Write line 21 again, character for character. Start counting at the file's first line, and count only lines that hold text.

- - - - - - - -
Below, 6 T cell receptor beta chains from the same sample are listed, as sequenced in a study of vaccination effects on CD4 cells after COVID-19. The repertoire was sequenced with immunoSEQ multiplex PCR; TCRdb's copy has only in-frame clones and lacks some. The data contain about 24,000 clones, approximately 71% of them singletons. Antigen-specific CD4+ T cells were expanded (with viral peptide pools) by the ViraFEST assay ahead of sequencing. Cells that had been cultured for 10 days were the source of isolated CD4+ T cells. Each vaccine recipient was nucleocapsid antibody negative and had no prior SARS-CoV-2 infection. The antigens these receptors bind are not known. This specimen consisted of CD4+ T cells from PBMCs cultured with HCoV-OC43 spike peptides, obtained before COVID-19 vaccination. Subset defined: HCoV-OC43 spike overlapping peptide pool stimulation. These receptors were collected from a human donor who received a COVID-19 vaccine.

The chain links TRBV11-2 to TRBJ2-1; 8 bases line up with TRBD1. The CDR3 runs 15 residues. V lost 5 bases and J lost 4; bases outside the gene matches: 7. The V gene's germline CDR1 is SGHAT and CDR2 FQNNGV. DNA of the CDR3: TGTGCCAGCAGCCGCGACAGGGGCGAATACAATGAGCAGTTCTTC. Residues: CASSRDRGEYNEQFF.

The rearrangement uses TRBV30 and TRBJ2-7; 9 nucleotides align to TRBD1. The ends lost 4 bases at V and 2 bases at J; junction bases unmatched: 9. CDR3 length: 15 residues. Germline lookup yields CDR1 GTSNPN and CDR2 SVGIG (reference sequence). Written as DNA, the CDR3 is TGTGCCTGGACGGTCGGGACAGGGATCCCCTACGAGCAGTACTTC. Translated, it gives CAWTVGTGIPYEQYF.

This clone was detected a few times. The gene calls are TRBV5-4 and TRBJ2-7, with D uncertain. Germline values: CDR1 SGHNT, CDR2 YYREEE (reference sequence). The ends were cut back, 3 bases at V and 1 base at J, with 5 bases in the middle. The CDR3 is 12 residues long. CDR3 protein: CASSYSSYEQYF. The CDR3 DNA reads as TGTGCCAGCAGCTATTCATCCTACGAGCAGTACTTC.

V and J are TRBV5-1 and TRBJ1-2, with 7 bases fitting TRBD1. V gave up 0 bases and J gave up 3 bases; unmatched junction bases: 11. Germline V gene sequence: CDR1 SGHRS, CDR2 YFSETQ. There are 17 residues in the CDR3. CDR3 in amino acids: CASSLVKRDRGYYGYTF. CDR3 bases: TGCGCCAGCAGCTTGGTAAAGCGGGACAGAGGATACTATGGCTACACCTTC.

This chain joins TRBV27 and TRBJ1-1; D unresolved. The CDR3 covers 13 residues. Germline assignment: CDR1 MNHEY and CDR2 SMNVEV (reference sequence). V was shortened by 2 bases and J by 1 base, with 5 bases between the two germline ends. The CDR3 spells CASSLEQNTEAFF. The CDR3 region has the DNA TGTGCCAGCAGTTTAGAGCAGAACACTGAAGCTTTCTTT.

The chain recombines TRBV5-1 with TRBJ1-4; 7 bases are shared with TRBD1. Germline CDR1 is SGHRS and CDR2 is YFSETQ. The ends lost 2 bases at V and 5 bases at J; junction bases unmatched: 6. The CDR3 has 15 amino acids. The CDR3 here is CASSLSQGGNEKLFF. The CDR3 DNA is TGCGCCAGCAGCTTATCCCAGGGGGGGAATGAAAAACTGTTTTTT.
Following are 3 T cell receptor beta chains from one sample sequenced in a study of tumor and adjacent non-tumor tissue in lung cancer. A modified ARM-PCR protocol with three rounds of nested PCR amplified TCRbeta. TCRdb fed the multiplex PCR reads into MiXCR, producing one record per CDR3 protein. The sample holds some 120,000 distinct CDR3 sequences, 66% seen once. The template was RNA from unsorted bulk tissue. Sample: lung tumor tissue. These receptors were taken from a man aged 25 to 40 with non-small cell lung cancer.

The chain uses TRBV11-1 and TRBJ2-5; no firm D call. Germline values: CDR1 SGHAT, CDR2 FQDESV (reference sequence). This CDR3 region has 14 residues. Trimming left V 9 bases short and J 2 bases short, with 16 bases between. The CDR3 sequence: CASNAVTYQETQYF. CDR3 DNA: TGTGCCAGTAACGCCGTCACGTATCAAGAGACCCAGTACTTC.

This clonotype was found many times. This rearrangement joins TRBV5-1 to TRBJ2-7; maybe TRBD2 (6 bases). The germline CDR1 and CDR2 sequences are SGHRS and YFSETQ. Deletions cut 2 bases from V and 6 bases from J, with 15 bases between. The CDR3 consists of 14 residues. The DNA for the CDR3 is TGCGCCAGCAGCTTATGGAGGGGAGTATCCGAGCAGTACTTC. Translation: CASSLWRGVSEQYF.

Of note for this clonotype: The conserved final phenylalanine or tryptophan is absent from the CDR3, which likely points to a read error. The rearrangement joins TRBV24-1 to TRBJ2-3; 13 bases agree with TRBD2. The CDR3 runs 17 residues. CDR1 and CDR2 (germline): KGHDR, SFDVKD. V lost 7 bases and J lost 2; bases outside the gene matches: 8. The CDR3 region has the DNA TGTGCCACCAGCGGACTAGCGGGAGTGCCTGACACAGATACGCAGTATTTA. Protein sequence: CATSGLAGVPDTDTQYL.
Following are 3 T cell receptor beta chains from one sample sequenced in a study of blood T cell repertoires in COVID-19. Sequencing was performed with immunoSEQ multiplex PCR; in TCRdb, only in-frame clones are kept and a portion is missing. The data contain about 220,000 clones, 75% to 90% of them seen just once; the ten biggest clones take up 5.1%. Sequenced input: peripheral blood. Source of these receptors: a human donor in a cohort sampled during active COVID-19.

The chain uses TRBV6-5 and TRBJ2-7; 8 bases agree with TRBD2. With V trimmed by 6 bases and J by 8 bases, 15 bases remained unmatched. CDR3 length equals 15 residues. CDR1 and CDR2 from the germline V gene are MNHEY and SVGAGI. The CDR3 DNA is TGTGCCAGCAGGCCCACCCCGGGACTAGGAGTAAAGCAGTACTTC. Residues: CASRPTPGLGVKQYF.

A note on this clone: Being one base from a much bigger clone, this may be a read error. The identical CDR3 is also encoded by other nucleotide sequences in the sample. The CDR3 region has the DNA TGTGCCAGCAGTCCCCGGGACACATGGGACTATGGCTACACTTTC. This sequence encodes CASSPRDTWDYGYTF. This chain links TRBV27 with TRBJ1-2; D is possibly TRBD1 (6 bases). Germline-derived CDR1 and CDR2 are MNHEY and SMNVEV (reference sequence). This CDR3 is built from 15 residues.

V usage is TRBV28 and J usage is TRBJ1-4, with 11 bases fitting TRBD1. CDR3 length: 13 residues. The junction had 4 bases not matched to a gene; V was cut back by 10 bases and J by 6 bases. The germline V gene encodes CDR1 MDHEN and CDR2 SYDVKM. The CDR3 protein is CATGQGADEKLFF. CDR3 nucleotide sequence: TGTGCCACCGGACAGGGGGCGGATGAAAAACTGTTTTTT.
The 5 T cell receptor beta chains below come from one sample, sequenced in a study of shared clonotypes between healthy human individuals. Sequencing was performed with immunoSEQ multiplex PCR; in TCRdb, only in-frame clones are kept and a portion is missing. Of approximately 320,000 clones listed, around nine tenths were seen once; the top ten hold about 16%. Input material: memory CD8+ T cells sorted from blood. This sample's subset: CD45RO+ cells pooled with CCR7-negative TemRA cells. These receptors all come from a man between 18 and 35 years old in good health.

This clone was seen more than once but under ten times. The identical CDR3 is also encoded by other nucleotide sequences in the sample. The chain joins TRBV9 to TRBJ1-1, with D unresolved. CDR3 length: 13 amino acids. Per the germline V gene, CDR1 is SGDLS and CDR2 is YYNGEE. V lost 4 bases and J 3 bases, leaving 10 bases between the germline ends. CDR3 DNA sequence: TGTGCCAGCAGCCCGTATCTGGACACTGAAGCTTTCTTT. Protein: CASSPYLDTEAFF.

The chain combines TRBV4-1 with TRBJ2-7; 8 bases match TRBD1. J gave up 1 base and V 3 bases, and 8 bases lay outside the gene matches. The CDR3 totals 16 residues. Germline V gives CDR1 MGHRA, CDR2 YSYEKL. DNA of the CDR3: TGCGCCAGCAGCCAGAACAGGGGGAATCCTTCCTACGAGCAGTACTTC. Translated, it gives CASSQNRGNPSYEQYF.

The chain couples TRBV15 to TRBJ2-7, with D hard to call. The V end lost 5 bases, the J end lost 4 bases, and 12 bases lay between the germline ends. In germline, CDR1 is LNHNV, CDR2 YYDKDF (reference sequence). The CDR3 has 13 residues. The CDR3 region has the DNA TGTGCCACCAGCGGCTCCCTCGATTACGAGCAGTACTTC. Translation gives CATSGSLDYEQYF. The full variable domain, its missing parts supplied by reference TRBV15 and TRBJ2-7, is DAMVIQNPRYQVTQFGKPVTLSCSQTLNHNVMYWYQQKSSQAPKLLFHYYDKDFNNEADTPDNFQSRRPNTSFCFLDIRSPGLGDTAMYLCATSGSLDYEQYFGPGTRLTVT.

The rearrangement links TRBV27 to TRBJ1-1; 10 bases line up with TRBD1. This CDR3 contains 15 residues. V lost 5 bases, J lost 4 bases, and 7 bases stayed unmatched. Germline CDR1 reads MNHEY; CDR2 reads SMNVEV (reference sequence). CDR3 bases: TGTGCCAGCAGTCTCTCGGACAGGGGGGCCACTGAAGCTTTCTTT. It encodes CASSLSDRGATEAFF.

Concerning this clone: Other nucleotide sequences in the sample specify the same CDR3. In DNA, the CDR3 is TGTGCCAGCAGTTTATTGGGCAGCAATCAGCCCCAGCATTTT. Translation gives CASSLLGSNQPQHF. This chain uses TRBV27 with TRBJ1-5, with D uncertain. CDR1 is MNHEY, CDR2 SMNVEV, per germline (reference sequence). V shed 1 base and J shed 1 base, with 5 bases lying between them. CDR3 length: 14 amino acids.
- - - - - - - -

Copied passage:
Concerning this clone: Other nucleotide sequences in the sample specify the same CDR3. In DNA, the CDR3 is TGTGCCAGCAGTTTATTGGGCAGCAATCAGCCCCAGCATTTT. Translation gives CASSLLGSNQPQHF. This chain uses TRBV27 with TRBJ1-5, with D uncertain. CDR1 is MNHEY, CDR2 SMNVEV, per germline (reference sequence). V shed 1 base and J shed 1 base, with 5 bases lying between them. CDR3 length: 14 amino acids.